Friday, February 27, 2015

Medicine in Germany

I knew two things about Germany before we got here - food and medicine are supposed to be really good here.  Today's topic is medicine that we've encountered so far.  It has definitely been different than what we are used to.

Anton has had 3 bouts with bronchitis in 3 months and every time he had to use steroids to get rid of it.  The last time we went for a check up to make sure he was in the clear, the pediatrician said that we should use the steroid medicine until the "bad season" is over which is somewhere in March or April.  I questioned the use of a steroid as a preventative measure for 2.5 year old and she said that it wasn't a BAD steroid, so it was ok.  I came home, looked it up and didn't like what I saw - not a lot of research has been done on this particular medicine so far and it might cause some psychological, growth, and other issues.  And it's only being sold in Germany at this point.  I forwarded that info to some more medically informed people who said that they wouldn't give it to their kids either.  Thus, right now, Anton is drinking a syrup made from cut up onion and sugar and the best part - it's working!  Chris was rather skeptical but we had nothing to lose, Anton was starting to cough again and we decided to try the syrup and his cough improved.  Yeah for some random natural onion remedy!

Over the last couple of months some of us had to give blood and what's been great is that you don't have to go to a separate clinic to do that (no Quest Diagnostics or Health Corp).  All 3 times we had to do it, it was always done in the doctor's office.  What has been kind of weird is that not a single time did somebody use gloves.  Maybe my memory is getting foggy but I am pretty sure that every time you give blood in US, the person taking it wears gloves?!?

The last experience we had had to do with a medicine we got for Andrei and in the States that medicine would be considered "hard core" where he would have to come in back to the office to make sure it doesn't mess up his blood pressure or something like that.  Here - nope, said here it is, good luck!  It was kind of of weird but at the same time I guess we have to get used to just a different way the medicine works.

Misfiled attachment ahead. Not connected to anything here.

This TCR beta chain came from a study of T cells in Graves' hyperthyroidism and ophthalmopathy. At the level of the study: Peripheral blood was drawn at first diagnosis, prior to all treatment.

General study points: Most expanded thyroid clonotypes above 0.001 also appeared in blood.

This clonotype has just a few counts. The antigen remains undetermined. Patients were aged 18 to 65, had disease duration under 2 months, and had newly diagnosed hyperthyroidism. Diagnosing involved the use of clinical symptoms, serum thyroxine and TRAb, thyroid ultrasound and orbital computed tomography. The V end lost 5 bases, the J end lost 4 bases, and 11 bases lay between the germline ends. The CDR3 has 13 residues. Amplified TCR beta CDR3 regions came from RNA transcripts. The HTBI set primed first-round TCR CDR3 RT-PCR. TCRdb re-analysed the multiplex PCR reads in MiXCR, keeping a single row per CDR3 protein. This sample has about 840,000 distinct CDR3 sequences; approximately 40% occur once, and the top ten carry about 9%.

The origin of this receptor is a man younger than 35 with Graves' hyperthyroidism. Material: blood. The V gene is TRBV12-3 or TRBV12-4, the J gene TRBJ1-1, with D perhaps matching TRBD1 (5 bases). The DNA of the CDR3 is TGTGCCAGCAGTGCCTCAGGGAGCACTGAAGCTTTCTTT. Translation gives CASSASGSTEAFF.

Oh yeah, one more thing that really SHOCKED us.  If our child skips his well-check appointment, we will get reported to Children Protection Services and will have to deal with them.  The checkups are similar to the ones we had back home - about once a year after the age of 2 so not a big deal to attend them but CPS for not taking a kid to a doctor???  And guess who gets to report us?  Health Insurance!  So far I got 2 reminders about Anton since his birthday is in June and yes, I already have a scheduled appointment for him.  Like I said above - some things are really different and we are trying to learn about them.

Pictures are from the park nearby because I know that no post is complete without pictures :)


dana said...

Love the pics of the boys in the swing together :)

Tristan said...

Wow, reported to CPS for skipping well checks? I would be in so much trouble! LOL. We're working on getting kids well checks done and for most of them it has been more than 2 years since they've been to the doctor for well checks. Samuel's last visit was when he was 2 months old (he's nearly 20 months now). The rest it has been at least 2 years each.

Maria Knorr said...


I am usually pretty good on taking my kids in but this will definitely make enforce that habit.

Marina said...

Мне очень понравились фотографии, и да, во время любых манипуляций с иголками и шприцами все обязаны одевать перчатки.Правило #1.